A collaborative blog for Current Affairs and Policy Debate

All Men Are (not) Born Equal

In Ideology, Law And Order on September 4, 2010 at 11:19 pm

David Weber

Part of September’s Law and Order Series

I never could resist an argument with an anarchist. Ben Southwood rightly takes Stephen Wan to task for some of the assumptions inherent in Stephen’s recent article, so I of course intend to look for the assumptions in his rebuttals. Assumptions are lovely things. Once you have found them, you can deconstruct almost any argument.

I also intend to continue this month’s analysis of Law and Order, killing two birds with one stone. This will not be difficult, as the following argument will be aimed at the most basic level; the questions surrounding the need for government, if indeed there is one.

Ben, in answer to Stephen’s assumption that human nature is basically wrong, extends the logic of James Madison; “if men were angels, no government would be necessary” — continuing; “if men are fallible, they are not fit to govern”. However, I believe the assumption in this is even more interesting — that all men are equal.

Consider; Ben tells us it does not matter if men are angels or fallible. But surely this only holds true if all men are equally angelic or fallible? Let us reword the statements for a moment to describe two hypothetical situations: “No government, because all men are angels”; “No government, because all men are fallible”. In both situations anarchism could work, but what they both have in common is “no government, for all men are equal”. And this implies an equality which can by no means be taken for granted.

For I see no evidence for such an equality. Men are self-evidently not equal. Moreover, it should be obvious that “all men are [not] born equal”. Some are born ill, others well. Some are born into families, others begin life as orphans. Some have wealth, others live in poverty.

Although I have come to see the optimism of many anarchists as indestructible, even I cannot believe that they could be so arrogant to blame every one of life’s ills on the State. I grudgingly respect that the State’s impact on the distribution of wealth is up for debate. But disease has always been with us, and always will. Humans have been born weaker than others before, and always will. Some are born into privilege, others into want, and this will always remain the case, even if it is only due to luck or providence.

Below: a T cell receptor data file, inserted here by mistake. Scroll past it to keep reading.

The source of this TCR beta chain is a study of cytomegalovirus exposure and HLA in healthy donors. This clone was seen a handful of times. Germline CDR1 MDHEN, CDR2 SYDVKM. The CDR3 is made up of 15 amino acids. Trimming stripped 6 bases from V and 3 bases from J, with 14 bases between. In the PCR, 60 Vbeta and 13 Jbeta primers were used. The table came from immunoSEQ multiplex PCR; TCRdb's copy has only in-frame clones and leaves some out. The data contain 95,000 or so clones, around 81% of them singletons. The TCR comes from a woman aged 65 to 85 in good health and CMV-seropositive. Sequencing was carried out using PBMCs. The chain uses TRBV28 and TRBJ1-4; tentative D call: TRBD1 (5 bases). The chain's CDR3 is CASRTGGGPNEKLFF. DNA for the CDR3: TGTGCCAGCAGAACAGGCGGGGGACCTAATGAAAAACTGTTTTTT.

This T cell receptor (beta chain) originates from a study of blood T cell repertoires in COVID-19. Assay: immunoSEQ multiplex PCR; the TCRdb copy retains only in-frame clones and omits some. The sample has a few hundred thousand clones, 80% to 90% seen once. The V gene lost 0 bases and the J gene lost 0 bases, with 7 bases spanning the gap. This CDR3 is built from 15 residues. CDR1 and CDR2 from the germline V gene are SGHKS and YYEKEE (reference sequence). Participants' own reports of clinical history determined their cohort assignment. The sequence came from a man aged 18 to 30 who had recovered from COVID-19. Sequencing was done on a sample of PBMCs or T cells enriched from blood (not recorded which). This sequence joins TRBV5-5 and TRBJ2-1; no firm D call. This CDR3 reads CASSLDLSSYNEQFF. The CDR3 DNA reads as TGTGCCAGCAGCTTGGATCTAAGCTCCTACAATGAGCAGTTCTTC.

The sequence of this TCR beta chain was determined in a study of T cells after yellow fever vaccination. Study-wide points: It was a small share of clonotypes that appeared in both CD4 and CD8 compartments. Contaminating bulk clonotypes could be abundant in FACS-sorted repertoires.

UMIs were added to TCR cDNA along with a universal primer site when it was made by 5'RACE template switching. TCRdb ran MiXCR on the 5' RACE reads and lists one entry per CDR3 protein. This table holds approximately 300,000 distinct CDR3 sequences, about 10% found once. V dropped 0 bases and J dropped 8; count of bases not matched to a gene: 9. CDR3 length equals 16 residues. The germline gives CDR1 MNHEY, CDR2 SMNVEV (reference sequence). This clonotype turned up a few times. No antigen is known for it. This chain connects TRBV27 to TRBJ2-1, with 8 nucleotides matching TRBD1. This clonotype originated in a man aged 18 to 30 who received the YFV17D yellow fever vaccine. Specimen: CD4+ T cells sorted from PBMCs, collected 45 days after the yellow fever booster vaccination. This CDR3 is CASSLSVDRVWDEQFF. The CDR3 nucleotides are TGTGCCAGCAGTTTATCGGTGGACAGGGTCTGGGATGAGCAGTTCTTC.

And, as Ben willingly admits, men are fallible. And not only are they fallible to different degrees, resulting in a society which always divides people, criminal or saint, slave or master, coward or hero — but their fallibility also exacerbates their natural inequality in numerous ways. If men were “angelic”, inequality would not matter — but as men are not, then unequal power corrupts. This inevitably leads to the concepts of crime, government, and of course law and order. These problems will always be with us. The State did not invent them, nor can it ever fully get rid of them.

What the State can do, I firmly believe, is act as a stabilising force. Since we have established that these problems will always be with us, the question now becomes “how are they best minimised?” I believe they are best minimised through a separation of power with some holding it privately (businessmen, bankers, landowners), and some holding it publicly (politicians, policemen, civil servants). I shall tackle the questions, as well as the philosophy, of how this is best put into practice, in a further post.

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  1. All of which justifies the basic Conservative position that the primary role of the state is to provide security. To go all Max Weber on you – someone has to exercise the monopoly over ‘legitimate’ use of violence for a society to function – that ‘someone’ must always be the state.

    Interesting you broaden the traditional meaning of ‘separation of powers’ (a seperate executive, legislature and judiciary) in the way you do. I entirley agree with the gist of what you say – robust private enterpise in a state of competition (not in a state of monoploy or oligopoly), a free and varied press, private wealth outside the control of the state are all useful balances against possible state excesses. Interesting stuff.

  2. Your willingness to take the fight to the anarchists (or liberals, whatever they want to call themselves nowadays) is certainly commendable. However, I feel obliged to form some sort of coherent attack thereby on your article, if only for the sake of equal critiques inherent on TDS.